Rise in golden eagles where eight birds disappeared
Numbers of golden eagles have increased in an area of the Highlands where eight of the birds were believed to have been killed illegally.
The satellite-tagged raptors disappeared over a period of less than five years in the Monadhliath mountains, south of Inverness.
It led to the Scottish government ordering a review of tagging data to check for other suspicious deaths.
A group set up as part of the review said eagle numbers rose this year.
Highland Partnership Against Wildlife Crime North Monadhliaths Subgroup said reports from RSPB Scotland and the Highland Raptor Study Group suggested numbers of the birds in the area had increased.
There had also been "positive sightings" of goshawks, buzzards, ospreys and red kites, the subgroup said.
However, in one location, Moy Forest, few buzzards and no goshawks hatched at nest sites.
Ian Wilson, of NFU Scotland and the wildlife partnership, said: "It is positive in that we have a recorded increase in golden eagles in the area and also other high profile species.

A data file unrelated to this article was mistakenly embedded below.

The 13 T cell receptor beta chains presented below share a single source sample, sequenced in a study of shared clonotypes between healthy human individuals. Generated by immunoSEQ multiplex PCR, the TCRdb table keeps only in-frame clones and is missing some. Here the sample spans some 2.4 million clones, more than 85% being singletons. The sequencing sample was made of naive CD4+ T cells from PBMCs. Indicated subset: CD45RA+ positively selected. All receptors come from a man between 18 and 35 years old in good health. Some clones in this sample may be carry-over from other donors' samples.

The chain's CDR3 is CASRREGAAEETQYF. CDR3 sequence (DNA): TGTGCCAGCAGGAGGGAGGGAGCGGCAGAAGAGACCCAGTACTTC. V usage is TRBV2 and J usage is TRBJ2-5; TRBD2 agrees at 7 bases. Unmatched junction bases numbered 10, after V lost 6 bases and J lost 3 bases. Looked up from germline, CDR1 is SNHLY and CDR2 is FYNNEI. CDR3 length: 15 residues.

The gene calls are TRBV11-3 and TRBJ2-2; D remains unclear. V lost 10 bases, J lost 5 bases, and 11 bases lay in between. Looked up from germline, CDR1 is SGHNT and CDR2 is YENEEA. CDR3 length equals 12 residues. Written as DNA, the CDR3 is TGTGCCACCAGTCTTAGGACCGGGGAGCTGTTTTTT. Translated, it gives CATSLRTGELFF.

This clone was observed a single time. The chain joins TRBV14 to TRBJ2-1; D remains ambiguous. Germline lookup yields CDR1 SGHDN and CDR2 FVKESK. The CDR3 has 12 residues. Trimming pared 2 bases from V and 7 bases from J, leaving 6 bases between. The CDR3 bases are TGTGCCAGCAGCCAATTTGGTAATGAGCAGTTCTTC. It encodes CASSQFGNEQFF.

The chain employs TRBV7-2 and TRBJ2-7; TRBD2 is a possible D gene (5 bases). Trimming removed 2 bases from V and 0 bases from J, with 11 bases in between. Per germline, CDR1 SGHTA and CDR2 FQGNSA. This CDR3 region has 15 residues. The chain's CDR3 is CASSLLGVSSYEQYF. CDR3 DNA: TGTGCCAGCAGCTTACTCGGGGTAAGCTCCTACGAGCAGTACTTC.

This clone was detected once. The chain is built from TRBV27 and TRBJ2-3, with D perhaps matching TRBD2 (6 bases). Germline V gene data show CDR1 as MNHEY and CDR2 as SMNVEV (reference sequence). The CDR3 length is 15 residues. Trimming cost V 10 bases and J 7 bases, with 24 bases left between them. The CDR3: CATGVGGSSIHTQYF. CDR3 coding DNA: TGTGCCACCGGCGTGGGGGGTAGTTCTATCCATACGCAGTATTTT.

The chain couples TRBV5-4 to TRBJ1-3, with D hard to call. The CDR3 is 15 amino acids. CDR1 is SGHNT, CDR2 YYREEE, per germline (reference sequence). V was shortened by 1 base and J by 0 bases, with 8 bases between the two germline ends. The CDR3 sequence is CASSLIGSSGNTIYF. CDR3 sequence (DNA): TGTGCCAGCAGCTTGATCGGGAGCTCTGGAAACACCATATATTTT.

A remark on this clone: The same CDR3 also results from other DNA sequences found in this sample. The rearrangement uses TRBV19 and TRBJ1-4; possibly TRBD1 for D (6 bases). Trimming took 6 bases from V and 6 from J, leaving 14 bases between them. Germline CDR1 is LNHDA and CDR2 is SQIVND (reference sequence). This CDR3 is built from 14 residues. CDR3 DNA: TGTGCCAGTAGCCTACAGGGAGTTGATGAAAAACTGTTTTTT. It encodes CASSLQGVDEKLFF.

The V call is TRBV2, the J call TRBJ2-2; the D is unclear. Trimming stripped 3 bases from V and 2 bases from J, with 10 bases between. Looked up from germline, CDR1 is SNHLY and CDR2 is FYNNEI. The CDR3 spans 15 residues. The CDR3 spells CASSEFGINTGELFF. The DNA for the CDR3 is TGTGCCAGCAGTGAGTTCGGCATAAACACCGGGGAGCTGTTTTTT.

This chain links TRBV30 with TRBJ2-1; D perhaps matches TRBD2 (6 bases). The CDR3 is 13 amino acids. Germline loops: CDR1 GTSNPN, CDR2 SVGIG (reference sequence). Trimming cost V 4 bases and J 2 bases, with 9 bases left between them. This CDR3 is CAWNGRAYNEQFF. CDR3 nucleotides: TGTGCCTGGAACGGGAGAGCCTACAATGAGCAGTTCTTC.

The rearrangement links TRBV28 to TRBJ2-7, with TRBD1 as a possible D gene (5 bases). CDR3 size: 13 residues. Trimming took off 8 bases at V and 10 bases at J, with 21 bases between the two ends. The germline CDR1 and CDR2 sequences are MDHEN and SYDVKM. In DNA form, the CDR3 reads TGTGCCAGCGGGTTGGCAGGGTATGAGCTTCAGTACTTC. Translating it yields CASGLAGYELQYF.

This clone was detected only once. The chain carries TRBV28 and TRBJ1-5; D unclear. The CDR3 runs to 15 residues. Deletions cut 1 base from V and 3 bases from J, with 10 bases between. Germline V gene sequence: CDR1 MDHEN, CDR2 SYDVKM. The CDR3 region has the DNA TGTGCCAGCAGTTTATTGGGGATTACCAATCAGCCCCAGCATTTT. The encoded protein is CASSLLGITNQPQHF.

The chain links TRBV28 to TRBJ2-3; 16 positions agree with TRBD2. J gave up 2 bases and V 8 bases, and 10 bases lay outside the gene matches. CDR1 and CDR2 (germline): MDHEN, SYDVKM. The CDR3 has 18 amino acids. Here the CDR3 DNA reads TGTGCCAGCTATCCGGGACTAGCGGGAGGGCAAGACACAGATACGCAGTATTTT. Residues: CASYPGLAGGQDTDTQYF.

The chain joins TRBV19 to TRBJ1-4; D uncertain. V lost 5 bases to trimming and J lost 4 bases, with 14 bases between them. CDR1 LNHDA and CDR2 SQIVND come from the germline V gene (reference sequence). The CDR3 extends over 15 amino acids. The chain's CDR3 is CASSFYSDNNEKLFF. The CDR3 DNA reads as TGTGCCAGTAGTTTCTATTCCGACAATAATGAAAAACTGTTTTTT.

"But it is also disappointing that the area of the Moy Forest has not been as successful as we had hoped."
The eighth of the satellite-tagged golden eagles vanished last year.
RSPB Scotland believes the birds were killed illegally around grouse moors, and their satellite tracking tags destroyed.
The Scottish Moorland Group, which represents landowners, has welcomed the subgroup's report.
A spokeswoman said: "This report from the Partnership Against Wildlife Crime in the north Monadhliaths is hugely encouraging.
"This shows that golden eagles and other raptors are welcome in areas where grouse moors operate.
"The concerted efforts of grouse moor owners to protect birds of prey are continuing."